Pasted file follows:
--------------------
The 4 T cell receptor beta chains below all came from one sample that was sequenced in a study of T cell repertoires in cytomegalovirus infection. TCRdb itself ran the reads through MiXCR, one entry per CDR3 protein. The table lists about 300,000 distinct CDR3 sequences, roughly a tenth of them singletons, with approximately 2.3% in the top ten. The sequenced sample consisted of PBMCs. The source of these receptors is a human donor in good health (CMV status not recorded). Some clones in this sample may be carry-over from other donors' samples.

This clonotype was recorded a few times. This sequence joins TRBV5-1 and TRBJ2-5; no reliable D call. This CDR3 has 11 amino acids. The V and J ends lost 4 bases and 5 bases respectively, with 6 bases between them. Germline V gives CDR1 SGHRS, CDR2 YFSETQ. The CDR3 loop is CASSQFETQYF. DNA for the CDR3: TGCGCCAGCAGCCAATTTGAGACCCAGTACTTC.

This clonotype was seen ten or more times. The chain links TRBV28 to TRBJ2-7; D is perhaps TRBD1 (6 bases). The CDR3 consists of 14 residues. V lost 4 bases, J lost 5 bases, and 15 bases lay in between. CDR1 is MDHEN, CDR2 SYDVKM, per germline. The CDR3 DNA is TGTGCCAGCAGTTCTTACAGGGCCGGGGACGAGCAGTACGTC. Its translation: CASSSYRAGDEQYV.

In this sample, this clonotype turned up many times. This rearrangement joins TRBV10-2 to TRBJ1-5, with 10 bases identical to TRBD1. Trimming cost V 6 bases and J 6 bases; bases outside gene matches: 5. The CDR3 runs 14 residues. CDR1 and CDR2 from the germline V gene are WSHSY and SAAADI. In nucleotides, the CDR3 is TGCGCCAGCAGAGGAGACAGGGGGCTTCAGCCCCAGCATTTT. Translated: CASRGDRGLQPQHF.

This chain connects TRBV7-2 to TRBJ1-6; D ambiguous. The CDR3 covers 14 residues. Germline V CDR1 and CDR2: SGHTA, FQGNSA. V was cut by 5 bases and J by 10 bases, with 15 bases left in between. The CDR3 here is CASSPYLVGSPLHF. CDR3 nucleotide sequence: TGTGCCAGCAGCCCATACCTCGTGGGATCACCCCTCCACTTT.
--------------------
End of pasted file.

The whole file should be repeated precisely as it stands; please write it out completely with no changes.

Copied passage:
The 4 T cell receptor beta chains below all came from one sample that was sequenced in a study of T cell repertoires in cytomegalovirus infection. TCRdb itself ran the reads through MiXCR, one entry per CDR3 protein. The table lists about 300,000 distinct CDR3 sequences, roughly a tenth of them singletons, with approximately 2.3% in the top ten. The sequenced sample consisted of PBMCs. The source of these receptors is a human donor in good health (CMV status not recorded). Some clones in this sample may be carry-over from other donors' samples.

This clonotype was recorded a few times. This sequence joins TRBV5-1 and TRBJ2-5; no reliable D call. This CDR3 has 11 amino acids. The V and J ends lost 4 bases and 5 bases respectively, with 6 bases between them. Germline V gives CDR1 SGHRS, CDR2 YFSETQ. The CDR3 loop is CASSQFETQYF. DNA for the CDR3: TGCGCCAGCAGCCAATTTGAGACCCAGTACTTC.

This clonotype was seen ten or more times. The chain links TRBV28 to TRBJ2-7; D is perhaps TRBD1 (6 bases). The CDR3 consists of 14 residues. V lost 4 bases, J lost 5 bases, and 15 bases lay in between. CDR1 is MDHEN, CDR2 SYDVKM, per germline. The CDR3 DNA is TGTGCCAGCAGTTCTTACAGGGCCGGGGACGAGCAGTACGTC. Its translation: CASSSYRAGDEQYV.

In this sample, this clonotype turned up many times. This rearrangement joins TRBV10-2 to TRBJ1-5, with 10 bases identical to TRBD1. Trimming cost V 6 bases and J 6 bases; bases outside gene matches: 5. The CDR3 runs 14 residues. CDR1 and CDR2 from the germline V gene are WSHSY and SAAADI. In nucleotides, the CDR3 is TGCGCCAGCAGAGGAGACAGGGGGCTTCAGCCCCAGCATTTT. Translated: CASRGDRGLQPQHF.

This chain connects TRBV7-2 to TRBJ1-6; D ambiguous. The CDR3 covers 14 residues. Germline V CDR1 and CDR2: SGHTA, FQGNSA. V was cut by 5 bases and J by 10 bases, with 15 bases left in between. The CDR3 here is CASSPYLVGSPLHF. CDR3 nucleotide sequence: TGTGCCAGCAGCCCATACCTCGTGGGATCACCCCTCCACTTT.